The non-invasive xenon-133 inhalation technique was used to measure regional cerebral blood flow in 61 patients with cerebrovascular disease in whom carotid angiography had been performed before carotid endarterectomy or extracranial/intracranial arterial bypass were considered. Hemispheric cerebral blood flow (CBF) was significantly lower in patients with an ipsilateral internal carotid artery occlusion than in those with a patent vessel. CBF values were also influenced by disease of the contralateral carotid artery. The cerebrovascular response to hypercapnia was a more sensitive index of carotid disease; a significant reduction in CO2 responsiveness was found both with occlusion and stenosis of the ipsilateral internal carotid artery. These data suggest that CBF measurements may be clinically useful in selecting patients for angiography and surgery.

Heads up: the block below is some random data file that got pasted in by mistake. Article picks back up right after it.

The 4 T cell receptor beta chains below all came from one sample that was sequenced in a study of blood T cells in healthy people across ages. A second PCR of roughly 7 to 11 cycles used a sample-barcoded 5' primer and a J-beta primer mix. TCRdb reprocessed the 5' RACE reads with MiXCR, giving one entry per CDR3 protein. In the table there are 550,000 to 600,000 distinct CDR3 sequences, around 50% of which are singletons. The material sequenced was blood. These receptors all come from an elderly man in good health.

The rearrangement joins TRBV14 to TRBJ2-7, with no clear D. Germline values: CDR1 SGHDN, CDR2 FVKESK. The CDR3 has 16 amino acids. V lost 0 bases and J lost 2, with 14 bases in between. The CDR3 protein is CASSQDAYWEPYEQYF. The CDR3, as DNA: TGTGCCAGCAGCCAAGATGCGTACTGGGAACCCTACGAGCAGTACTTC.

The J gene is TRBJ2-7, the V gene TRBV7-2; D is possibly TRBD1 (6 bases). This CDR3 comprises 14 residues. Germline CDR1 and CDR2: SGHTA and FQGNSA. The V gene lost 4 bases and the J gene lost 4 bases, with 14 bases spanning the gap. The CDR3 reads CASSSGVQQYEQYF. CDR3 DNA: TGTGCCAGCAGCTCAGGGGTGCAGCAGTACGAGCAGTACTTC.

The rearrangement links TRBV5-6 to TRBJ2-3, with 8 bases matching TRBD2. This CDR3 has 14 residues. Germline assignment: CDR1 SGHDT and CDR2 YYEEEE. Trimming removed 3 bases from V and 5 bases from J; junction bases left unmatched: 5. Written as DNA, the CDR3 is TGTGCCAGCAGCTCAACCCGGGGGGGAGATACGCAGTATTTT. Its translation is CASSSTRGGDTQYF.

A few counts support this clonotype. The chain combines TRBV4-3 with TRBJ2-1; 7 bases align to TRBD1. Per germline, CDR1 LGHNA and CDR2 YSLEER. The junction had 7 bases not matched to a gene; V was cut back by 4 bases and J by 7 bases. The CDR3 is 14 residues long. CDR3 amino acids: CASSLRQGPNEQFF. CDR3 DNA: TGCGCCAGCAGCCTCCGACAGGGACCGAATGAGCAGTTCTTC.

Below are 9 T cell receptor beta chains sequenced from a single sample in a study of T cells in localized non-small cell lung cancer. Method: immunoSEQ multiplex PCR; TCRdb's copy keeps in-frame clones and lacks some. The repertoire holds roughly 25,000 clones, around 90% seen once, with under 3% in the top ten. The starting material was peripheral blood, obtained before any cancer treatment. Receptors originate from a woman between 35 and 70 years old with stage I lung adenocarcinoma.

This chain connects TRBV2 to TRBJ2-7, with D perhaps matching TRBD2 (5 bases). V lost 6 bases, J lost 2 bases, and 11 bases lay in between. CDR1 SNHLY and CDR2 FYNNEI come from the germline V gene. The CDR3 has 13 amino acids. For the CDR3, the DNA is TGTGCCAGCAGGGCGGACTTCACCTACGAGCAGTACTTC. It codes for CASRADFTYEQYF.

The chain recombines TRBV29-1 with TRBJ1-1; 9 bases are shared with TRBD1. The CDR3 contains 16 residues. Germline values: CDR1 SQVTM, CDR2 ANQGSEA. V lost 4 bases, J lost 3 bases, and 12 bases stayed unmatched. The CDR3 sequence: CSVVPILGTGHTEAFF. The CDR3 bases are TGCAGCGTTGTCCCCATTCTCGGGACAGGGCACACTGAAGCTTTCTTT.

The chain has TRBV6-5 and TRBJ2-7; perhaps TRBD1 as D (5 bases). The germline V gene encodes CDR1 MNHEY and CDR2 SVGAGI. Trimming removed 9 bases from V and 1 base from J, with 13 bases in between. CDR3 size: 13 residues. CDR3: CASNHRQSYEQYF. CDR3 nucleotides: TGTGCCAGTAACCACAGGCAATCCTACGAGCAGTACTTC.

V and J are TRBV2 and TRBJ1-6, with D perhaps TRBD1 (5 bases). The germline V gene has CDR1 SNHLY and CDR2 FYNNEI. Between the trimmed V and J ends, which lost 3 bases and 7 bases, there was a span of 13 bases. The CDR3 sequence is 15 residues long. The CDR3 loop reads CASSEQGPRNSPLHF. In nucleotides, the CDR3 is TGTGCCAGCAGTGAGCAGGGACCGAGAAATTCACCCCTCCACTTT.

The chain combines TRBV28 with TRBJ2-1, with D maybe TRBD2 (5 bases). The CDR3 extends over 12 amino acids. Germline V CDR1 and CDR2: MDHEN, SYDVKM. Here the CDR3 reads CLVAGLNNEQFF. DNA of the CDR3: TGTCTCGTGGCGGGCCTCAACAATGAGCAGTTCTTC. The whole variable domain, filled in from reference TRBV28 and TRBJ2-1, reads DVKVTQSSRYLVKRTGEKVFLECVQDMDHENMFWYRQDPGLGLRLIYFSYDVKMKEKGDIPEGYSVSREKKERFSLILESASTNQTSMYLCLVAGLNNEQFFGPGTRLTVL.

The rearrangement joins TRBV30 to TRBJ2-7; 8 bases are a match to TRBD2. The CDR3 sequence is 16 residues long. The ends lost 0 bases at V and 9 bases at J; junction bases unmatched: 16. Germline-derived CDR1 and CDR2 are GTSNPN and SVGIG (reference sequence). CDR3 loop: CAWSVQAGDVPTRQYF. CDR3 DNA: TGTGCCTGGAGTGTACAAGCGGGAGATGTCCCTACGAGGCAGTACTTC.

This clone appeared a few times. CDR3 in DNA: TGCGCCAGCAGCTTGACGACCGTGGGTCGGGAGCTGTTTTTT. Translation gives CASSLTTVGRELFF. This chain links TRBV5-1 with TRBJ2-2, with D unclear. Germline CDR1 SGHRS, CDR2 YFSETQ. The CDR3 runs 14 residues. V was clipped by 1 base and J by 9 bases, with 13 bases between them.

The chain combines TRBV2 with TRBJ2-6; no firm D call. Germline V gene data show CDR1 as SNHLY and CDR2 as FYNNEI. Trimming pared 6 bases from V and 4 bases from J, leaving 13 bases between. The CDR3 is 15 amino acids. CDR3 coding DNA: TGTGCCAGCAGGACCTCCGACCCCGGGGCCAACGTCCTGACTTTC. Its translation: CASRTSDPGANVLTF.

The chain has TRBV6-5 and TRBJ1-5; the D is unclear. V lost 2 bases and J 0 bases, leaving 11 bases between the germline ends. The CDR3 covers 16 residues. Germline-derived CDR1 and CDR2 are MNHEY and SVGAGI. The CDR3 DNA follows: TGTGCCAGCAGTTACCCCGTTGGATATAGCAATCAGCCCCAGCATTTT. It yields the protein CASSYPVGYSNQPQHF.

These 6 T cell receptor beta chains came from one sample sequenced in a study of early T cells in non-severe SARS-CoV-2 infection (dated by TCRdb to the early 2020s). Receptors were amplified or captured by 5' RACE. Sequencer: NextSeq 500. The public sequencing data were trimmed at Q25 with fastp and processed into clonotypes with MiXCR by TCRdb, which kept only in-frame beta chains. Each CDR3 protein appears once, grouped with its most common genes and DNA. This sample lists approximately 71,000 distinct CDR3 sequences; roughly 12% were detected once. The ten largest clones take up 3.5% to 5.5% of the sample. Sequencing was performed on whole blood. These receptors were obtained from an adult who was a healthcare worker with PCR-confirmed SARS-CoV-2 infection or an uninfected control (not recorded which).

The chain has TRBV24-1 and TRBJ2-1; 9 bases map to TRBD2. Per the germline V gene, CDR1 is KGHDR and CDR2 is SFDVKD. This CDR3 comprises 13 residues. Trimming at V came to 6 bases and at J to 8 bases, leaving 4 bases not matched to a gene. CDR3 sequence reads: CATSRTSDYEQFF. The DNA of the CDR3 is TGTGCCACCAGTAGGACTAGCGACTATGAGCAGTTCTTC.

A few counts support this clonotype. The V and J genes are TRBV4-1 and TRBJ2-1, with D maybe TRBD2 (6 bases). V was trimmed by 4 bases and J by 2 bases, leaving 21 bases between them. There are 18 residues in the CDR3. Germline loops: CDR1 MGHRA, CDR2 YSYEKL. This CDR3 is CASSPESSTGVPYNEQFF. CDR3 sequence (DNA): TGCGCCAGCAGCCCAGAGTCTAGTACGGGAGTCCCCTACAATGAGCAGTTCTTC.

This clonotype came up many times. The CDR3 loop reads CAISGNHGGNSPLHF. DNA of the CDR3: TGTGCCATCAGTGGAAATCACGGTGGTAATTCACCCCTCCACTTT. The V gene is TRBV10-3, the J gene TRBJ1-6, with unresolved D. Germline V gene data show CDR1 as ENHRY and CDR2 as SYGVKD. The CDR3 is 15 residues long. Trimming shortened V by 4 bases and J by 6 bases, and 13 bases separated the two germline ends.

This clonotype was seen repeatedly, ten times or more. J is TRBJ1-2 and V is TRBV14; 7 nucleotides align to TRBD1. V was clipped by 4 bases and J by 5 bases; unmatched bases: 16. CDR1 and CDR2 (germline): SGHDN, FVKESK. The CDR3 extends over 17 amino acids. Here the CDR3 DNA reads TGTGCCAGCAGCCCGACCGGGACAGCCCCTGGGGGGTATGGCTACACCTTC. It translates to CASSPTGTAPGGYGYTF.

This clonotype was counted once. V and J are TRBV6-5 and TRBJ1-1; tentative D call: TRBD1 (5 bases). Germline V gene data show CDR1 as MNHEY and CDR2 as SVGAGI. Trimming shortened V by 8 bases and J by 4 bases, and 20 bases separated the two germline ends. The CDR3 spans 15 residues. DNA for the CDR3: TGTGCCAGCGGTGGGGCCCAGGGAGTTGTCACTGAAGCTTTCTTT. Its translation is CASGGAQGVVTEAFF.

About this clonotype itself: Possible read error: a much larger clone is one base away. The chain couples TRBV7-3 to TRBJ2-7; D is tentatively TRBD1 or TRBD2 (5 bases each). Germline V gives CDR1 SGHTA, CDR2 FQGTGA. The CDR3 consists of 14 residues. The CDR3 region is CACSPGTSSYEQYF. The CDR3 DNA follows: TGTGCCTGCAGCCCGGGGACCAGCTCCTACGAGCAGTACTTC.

|Original language||English (US)|
|Number of pages||3|
|Journal||South African Medical Journal|
|State||Published - 1984|
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